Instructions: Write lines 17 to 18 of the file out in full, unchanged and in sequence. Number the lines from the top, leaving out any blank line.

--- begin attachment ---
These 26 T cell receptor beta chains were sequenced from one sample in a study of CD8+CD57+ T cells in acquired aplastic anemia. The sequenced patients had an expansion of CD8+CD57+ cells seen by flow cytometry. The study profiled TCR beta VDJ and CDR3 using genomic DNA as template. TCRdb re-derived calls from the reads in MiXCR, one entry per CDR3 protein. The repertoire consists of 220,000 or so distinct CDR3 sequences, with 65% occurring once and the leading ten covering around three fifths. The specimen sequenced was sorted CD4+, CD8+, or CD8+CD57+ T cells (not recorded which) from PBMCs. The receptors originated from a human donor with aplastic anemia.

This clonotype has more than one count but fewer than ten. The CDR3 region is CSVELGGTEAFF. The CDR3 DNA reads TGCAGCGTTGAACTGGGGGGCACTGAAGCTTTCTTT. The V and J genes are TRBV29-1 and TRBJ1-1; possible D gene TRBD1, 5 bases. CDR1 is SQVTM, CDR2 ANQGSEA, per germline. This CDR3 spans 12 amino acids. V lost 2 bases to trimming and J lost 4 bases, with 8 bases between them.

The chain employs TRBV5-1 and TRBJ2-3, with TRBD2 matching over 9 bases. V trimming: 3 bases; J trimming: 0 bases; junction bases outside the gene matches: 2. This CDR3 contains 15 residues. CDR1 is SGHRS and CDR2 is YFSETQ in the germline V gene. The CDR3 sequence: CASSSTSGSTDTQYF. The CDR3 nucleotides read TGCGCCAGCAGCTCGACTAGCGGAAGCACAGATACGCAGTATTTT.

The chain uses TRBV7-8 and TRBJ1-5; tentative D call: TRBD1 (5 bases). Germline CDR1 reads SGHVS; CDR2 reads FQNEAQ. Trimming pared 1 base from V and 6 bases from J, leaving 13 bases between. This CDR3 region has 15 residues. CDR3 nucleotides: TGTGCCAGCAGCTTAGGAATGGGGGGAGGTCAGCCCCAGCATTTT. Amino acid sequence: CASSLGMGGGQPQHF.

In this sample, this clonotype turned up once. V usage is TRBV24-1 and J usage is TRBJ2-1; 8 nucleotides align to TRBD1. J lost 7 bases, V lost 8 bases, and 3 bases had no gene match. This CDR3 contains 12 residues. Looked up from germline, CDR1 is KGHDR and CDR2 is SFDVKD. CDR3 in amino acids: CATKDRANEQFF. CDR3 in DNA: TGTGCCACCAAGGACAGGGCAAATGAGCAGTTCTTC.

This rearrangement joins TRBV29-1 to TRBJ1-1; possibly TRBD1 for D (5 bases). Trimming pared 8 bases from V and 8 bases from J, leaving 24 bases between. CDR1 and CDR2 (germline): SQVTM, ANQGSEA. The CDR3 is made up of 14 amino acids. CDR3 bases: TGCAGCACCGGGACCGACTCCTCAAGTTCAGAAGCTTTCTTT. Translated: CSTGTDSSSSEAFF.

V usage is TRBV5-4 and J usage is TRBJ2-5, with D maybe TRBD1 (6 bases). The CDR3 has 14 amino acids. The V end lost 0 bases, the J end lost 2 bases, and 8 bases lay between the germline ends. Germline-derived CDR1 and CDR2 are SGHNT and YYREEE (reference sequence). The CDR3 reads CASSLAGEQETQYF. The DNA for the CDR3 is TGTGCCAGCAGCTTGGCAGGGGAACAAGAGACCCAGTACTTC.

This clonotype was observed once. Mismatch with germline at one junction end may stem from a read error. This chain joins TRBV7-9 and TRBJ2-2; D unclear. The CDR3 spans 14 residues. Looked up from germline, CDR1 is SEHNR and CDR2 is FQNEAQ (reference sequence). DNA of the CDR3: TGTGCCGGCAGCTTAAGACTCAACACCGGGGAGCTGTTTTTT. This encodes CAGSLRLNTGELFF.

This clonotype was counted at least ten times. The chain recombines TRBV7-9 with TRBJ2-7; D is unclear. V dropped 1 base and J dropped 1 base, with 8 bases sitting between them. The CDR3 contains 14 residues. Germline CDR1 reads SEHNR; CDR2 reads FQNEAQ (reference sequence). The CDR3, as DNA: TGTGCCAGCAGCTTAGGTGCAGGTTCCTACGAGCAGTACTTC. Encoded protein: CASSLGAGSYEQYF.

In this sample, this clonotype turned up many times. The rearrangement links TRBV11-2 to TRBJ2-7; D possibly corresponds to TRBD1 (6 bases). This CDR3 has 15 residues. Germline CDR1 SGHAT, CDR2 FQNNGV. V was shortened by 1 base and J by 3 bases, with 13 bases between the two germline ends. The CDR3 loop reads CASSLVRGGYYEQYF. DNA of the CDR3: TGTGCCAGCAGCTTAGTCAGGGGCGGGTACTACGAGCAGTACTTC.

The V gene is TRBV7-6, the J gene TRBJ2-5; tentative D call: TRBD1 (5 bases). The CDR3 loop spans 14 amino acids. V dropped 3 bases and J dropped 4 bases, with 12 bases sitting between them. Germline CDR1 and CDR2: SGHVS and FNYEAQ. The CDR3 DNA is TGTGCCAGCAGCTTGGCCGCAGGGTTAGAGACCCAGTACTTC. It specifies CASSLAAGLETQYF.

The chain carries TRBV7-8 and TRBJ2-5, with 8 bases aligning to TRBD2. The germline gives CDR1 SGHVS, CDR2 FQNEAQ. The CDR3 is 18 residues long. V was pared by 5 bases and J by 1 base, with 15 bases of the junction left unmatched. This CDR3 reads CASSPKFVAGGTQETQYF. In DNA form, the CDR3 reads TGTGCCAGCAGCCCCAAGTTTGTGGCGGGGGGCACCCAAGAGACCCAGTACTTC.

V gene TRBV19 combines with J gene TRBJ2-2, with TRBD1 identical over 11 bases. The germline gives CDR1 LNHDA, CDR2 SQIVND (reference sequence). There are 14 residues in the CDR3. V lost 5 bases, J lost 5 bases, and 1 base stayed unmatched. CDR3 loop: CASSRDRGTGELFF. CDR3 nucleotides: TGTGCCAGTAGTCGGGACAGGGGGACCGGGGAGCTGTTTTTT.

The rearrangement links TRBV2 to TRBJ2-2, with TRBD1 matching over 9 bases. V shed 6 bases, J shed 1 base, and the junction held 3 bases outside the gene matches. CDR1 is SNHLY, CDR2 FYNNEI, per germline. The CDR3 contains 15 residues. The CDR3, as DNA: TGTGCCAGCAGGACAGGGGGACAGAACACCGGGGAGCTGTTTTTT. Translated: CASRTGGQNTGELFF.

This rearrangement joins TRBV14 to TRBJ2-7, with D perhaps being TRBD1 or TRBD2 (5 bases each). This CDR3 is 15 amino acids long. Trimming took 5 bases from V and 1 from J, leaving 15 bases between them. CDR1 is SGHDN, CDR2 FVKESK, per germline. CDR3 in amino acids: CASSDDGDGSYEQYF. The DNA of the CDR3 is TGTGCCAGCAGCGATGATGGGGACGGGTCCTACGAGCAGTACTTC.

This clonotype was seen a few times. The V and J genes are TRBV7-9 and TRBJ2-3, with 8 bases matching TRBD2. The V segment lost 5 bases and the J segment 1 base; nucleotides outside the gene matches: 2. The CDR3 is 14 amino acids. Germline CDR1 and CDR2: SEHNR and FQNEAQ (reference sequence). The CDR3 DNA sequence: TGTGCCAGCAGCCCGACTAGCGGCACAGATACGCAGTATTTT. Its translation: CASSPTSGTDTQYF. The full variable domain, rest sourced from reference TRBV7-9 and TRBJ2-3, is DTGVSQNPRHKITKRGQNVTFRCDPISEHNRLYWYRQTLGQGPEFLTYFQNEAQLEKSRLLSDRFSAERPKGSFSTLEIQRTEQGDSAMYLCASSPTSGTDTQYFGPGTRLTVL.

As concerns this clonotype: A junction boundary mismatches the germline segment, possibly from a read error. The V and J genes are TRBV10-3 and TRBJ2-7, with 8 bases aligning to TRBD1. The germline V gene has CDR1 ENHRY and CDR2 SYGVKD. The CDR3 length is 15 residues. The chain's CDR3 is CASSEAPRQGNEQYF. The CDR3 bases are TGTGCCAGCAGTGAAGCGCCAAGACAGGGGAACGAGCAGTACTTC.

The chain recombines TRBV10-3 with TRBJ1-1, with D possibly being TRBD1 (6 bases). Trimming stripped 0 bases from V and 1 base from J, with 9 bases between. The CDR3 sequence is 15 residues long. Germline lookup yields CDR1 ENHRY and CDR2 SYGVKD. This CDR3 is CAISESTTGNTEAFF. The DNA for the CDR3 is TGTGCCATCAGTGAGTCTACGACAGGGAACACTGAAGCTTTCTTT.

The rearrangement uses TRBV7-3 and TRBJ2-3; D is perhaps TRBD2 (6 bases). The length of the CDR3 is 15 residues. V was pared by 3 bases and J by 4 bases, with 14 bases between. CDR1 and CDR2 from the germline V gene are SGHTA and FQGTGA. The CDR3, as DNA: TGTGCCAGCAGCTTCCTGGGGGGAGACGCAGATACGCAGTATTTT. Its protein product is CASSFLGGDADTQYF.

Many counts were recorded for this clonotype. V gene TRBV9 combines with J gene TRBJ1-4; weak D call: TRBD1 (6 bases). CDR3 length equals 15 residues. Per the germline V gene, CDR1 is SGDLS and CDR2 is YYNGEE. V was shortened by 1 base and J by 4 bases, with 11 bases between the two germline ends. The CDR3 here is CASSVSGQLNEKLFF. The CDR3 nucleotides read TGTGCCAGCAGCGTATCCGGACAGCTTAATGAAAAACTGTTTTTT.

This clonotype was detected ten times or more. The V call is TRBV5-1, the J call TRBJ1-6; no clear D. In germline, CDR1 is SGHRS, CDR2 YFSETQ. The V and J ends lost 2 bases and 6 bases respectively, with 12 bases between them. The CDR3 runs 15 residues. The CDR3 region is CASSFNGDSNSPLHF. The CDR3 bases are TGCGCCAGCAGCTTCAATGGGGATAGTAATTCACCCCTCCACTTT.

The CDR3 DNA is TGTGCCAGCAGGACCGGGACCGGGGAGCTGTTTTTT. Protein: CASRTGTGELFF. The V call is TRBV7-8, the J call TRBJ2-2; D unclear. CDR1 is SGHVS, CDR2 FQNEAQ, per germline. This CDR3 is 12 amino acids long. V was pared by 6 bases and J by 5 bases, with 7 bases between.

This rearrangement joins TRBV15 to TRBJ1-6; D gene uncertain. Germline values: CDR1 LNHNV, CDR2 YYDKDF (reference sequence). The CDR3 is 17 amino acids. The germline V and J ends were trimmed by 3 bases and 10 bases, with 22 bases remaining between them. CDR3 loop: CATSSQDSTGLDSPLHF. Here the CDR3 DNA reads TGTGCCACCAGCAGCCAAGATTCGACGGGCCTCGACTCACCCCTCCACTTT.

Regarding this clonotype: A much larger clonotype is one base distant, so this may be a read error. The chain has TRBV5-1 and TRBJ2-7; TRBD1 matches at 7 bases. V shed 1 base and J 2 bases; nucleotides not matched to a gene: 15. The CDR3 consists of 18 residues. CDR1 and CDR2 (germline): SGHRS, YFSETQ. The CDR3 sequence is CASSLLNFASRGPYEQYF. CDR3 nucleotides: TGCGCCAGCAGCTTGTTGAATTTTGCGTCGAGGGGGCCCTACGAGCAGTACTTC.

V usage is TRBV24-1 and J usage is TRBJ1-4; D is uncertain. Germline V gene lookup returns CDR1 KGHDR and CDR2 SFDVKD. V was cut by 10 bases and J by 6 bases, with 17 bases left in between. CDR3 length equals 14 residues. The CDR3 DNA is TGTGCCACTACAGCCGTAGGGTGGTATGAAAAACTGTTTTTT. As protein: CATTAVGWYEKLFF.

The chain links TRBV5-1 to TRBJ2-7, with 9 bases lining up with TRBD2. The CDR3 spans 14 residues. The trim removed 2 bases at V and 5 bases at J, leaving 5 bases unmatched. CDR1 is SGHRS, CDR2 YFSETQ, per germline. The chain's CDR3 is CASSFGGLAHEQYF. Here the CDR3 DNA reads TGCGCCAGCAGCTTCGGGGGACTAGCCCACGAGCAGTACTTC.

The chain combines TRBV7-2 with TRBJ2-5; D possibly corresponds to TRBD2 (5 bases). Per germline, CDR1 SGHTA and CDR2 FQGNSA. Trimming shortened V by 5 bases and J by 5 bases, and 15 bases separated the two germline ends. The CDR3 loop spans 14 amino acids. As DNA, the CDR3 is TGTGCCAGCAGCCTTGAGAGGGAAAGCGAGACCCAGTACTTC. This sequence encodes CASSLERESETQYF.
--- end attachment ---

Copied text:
As concerns this clonotype: A junction boundary mismatches the germline segment, possibly from a read error. The V and J genes are TRBV10-3 and TRBJ2-7, with 8 bases aligning to TRBD1. The germline V gene has CDR1 ENHRY and CDR2 SYGVKD. The CDR3 length is 15 residues. The chain's CDR3 is CASSEAPRQGNEQYF. The CDR3 bases are TGTGCCAGCAGTGAAGCGCCAAGACAGGGGAACGAGCAGTACTTC.

The chain recombines TRBV10-3 with TRBJ1-1, with D possibly being TRBD1 (6 bases). Trimming stripped 0 bases from V and 1 base from J, with 9 bases between. The CDR3 sequence is 15 residues long. Germline lookup yields CDR1 ENHRY and CDR2 SYGVKD. This CDR3 is CAISESTTGNTEAFF. The DNA for the CDR3 is TGTGCCATCAGTGAGTCTACGACAGGGAACACTGAAGCTTTCTTT.